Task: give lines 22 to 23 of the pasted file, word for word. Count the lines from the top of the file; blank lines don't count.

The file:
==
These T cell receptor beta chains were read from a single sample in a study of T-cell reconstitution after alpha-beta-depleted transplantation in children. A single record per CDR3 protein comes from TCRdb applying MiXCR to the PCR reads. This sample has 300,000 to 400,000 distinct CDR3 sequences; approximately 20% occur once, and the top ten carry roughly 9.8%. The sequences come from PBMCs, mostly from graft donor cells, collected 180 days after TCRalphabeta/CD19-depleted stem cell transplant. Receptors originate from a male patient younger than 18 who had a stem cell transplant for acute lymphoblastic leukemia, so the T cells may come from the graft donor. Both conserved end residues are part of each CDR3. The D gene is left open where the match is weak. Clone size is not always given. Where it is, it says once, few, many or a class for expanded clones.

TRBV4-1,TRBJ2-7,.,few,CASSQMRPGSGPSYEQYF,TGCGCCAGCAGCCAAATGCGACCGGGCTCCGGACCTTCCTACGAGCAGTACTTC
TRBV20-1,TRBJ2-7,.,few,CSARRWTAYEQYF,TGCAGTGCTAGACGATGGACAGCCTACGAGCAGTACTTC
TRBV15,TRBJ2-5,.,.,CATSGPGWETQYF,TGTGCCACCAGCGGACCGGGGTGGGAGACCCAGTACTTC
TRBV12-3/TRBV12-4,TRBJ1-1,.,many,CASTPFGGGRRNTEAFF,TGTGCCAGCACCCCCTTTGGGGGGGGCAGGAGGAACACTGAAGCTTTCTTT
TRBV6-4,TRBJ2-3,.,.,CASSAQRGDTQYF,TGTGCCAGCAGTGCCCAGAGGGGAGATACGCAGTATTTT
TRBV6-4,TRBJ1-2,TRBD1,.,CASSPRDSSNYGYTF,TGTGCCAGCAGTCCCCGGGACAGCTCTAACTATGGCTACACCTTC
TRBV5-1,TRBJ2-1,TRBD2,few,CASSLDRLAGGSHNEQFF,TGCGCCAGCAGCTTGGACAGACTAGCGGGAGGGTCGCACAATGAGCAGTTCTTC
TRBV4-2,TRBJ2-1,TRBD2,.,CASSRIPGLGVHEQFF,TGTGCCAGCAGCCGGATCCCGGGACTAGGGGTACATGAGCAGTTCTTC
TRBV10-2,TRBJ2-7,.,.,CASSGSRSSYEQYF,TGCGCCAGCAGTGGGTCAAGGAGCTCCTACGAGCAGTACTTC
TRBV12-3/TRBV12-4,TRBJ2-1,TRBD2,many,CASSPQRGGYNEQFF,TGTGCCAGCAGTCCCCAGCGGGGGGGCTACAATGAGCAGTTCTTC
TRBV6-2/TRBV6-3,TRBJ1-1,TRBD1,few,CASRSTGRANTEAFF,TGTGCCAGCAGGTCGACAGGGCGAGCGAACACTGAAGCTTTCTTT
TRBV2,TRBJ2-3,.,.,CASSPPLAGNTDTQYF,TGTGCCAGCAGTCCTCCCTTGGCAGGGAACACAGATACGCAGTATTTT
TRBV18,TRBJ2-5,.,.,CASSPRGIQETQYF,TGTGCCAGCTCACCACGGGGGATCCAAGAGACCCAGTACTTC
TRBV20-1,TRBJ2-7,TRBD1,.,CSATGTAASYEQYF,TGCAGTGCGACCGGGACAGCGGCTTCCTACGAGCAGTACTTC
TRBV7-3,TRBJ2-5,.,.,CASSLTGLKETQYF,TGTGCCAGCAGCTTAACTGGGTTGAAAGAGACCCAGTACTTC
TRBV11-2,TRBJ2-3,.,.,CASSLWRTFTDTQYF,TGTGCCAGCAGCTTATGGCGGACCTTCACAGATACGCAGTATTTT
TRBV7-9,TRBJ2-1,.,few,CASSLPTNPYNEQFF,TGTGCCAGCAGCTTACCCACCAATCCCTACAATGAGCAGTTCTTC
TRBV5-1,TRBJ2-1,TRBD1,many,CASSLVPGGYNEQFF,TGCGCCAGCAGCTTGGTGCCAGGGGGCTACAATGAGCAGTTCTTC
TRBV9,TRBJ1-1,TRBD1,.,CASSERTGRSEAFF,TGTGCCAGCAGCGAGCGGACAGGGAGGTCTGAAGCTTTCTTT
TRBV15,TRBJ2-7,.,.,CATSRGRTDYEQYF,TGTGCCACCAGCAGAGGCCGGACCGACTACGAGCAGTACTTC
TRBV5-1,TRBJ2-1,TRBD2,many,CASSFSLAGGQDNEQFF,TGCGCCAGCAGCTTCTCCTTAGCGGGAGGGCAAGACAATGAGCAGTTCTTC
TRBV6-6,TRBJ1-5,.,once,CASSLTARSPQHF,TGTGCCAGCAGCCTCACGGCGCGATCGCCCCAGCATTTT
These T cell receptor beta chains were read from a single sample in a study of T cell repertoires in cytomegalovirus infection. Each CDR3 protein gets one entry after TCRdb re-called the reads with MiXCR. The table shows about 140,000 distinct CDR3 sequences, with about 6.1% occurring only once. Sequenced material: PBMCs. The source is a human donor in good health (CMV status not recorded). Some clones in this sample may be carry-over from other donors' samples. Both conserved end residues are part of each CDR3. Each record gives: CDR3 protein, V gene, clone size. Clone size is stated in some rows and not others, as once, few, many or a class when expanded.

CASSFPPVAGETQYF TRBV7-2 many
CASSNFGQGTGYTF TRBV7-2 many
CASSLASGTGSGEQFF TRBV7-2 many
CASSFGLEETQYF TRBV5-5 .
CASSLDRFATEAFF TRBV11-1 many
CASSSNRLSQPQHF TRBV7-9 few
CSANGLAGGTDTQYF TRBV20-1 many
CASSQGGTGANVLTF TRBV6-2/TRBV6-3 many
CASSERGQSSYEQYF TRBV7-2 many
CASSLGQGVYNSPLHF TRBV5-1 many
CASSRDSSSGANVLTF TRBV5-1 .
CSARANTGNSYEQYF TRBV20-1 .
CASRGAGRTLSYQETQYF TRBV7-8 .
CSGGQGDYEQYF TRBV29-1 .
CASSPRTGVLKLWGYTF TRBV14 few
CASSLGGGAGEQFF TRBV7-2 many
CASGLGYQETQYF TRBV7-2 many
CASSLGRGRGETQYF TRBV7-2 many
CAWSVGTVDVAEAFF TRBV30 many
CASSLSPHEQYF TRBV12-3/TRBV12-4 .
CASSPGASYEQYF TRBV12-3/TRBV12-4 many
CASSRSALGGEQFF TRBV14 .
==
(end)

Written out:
TRBV5-1,TRBJ2-1,TRBD2,many,CASSFSLAGGQDNEQFF,TGCGCCAGCAGCTTCTCCTTAGCGGGAGGGCAAGACAATGAGCAGTTCTTC
TRBV6-6,TRBJ1-5,.,once,CASSLTARSPQHF,TGTGCCAGCAGCCTCACGGCGCGATCGCCCCAGCATTTT